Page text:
Getting knocked around isn't leadership.

Luck had a great game against the Vikings, because he only took 3 hits with 0 sacks. Bradford had a poor game because he was hit 7 times and sacked 5 times.

Getting hit didn't motivate Luck's linemen to block better. Just like it didn't motivate them against Houston the week before, or Oakland the week after. If anything motivated the Colts's offensive line is was that they were trying to prove that they belonged on the field after having one of their worst games of the year the week before.

When Aaron Rodgers, or Russell Wilson bails from the pocket, are they showing less leadership than if they stood tall and took a hit? Of course not. Because the idea of a quarterback getting hitting is somehow a greater showing of leadership is simply asinine.
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Purplexing


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PostPosted: Thu Jan 05, 2017 7:04 pm    Post subject: Reply with quote

Bridgewater was injured in pre-season.
Heinicke, too!

Hill was kept on the roster to be an emergency backup, only, so the Vikings sought a full time starter, and thus traded for Bradford.

Hill backs up Bradford.

Suppose Bradford takes a big hit instead of 'bailing out'. Now what happens? Hill goes in for at least a few games, if not several, or possibly for the rest of the season?

IMO, the Vikings coaches may have told Bradford to 'preserve himself' because he was the last hope of getting to the playoffs in 2016.

The more I read this thread, the more I get the impression some fans don't want Bradford to eventually replace TB, and so they are grasping for straws to downplay his season and his value to the Vikings going forward.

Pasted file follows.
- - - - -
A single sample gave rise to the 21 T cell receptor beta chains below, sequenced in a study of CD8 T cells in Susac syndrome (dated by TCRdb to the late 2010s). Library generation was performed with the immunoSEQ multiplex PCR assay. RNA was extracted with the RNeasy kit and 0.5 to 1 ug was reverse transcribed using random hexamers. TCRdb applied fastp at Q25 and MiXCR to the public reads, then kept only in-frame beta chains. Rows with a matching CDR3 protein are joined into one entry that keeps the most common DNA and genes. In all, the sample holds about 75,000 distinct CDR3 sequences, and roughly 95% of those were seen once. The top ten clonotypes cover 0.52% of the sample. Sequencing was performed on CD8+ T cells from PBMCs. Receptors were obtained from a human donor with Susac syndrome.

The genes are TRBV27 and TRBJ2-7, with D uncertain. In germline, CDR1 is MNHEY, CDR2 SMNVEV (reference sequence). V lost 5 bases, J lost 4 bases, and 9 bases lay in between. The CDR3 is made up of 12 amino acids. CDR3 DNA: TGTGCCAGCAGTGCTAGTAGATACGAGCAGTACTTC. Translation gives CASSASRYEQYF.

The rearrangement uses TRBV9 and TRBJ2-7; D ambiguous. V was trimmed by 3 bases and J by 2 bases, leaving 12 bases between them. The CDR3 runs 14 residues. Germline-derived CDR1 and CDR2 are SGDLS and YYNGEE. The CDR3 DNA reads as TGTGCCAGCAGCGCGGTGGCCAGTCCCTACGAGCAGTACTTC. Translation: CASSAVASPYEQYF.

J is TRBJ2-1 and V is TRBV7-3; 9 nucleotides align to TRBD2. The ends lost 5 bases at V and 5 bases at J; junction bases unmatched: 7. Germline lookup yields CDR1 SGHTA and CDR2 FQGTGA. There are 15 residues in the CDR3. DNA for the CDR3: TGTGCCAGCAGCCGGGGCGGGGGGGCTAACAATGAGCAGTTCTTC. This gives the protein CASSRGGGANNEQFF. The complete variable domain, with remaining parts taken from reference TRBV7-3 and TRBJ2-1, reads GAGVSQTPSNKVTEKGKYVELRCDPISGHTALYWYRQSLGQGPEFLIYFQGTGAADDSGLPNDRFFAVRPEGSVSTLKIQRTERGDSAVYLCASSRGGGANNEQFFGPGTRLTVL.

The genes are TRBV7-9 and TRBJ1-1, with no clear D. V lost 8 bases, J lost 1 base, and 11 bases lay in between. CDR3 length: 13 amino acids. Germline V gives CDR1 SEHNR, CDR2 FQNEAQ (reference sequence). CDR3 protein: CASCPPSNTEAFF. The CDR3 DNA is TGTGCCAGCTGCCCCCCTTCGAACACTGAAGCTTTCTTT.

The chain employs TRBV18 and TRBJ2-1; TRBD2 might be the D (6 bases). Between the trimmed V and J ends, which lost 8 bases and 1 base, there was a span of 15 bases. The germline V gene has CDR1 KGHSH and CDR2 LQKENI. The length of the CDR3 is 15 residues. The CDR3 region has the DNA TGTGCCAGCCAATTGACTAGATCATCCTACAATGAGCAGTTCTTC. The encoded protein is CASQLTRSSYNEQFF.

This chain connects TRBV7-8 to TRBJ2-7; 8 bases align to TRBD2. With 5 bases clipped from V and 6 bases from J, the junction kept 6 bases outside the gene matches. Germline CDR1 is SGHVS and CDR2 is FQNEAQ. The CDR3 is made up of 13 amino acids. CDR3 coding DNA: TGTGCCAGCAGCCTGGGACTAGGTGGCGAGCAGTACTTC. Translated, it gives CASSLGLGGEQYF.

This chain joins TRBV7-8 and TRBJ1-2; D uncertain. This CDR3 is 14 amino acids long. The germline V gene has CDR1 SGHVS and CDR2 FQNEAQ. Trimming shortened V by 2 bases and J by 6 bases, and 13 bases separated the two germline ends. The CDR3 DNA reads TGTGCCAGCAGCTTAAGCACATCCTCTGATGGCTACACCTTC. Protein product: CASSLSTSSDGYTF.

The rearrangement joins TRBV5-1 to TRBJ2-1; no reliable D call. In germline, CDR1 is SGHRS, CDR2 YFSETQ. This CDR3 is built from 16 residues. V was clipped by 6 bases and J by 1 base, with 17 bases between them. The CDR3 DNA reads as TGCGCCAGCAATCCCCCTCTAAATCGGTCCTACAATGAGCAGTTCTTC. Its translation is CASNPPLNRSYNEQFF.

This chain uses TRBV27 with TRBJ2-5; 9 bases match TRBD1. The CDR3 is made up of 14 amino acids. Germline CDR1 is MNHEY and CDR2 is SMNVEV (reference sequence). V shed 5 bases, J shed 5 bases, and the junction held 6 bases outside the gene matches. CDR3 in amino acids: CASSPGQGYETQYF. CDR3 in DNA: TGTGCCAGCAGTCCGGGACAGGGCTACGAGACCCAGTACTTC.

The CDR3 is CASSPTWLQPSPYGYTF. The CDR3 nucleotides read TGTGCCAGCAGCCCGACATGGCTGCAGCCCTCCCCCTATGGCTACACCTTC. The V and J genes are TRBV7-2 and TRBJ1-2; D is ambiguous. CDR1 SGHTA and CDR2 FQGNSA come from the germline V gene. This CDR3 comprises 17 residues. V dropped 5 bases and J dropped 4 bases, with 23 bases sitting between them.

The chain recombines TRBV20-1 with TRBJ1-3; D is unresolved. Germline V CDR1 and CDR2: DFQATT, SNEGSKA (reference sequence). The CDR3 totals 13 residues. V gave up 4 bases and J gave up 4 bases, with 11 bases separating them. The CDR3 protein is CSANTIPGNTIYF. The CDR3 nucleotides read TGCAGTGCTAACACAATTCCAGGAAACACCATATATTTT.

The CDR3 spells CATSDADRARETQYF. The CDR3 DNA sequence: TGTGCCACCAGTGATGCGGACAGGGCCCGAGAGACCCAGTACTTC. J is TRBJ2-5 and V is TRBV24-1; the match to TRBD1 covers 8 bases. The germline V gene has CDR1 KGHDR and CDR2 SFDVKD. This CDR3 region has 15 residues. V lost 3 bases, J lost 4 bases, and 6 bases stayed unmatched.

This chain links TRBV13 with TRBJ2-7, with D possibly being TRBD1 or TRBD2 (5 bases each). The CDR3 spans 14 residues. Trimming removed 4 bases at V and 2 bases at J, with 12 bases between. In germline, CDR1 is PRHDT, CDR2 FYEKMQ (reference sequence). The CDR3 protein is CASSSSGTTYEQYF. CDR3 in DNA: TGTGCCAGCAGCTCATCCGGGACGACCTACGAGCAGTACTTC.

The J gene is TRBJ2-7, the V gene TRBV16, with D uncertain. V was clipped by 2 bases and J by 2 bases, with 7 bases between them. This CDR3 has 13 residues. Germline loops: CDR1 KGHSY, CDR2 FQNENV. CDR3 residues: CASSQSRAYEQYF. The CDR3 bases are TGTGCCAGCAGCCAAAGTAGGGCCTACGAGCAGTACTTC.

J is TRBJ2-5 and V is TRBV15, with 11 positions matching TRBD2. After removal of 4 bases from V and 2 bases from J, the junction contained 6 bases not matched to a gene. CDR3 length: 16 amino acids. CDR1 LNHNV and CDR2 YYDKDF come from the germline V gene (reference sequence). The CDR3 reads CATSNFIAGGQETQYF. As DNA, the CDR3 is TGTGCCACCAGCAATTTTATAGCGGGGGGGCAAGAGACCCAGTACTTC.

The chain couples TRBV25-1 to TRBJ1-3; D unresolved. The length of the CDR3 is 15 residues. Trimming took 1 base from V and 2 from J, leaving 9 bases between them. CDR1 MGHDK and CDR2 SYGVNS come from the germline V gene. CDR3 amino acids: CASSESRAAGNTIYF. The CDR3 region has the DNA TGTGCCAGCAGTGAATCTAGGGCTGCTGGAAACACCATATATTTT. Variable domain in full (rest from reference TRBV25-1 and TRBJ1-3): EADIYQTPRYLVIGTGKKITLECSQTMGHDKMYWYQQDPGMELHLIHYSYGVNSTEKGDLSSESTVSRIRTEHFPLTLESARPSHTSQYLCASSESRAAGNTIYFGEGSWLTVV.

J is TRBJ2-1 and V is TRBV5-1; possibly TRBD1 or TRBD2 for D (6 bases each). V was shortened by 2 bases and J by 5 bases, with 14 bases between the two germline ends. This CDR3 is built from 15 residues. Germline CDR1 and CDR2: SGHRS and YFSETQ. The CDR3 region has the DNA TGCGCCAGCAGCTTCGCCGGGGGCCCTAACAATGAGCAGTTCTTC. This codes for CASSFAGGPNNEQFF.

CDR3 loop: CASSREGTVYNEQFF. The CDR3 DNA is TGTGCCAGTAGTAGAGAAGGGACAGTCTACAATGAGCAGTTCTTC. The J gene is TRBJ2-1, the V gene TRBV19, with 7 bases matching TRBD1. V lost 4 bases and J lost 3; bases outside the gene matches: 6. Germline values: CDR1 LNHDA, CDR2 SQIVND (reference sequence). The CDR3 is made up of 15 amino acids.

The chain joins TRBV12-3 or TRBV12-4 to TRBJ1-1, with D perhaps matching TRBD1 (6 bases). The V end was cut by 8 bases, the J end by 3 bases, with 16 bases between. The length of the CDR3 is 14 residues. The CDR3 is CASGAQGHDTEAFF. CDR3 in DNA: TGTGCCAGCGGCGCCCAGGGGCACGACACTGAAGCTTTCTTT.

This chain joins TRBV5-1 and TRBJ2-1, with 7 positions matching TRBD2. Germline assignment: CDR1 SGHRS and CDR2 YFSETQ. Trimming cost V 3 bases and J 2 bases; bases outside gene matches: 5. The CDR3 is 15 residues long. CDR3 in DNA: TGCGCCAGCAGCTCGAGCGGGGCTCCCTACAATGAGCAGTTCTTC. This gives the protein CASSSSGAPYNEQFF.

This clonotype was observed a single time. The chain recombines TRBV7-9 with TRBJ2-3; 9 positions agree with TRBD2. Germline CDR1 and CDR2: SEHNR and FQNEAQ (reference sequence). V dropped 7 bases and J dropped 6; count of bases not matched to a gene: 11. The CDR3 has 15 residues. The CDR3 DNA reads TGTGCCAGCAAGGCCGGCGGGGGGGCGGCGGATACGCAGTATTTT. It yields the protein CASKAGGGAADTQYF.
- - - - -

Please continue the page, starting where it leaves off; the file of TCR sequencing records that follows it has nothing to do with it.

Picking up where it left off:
I am a fan of the team, not individual players. Whoever is the best player for a position should be playing, not a 'sentimental choice'.
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disaacs


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PostPosted: Fri Jan 06, 2017 10:23 am    Post subject: Reply with quote

Purplexing wrote:
The more I read this thread, the more I get the impression some fans don't want Bradford to eventually replace TB, and so they are grasping for straws to downplay his season and his value to the Vikings going forward.

I am a fan of the team, not individual players. Whoever is the best player for a position should be playing, not a 'sentimental choice'.


In my case, it's not that I don't want Bradford to eventually replace Teddy, but I think, if healthy, Teddy's going to be the better QB down the road. In my mind, he's a better QB than Sam was in his first 2 years...and up until this injury, far healthier.

Sentimentality has nothing to do with it.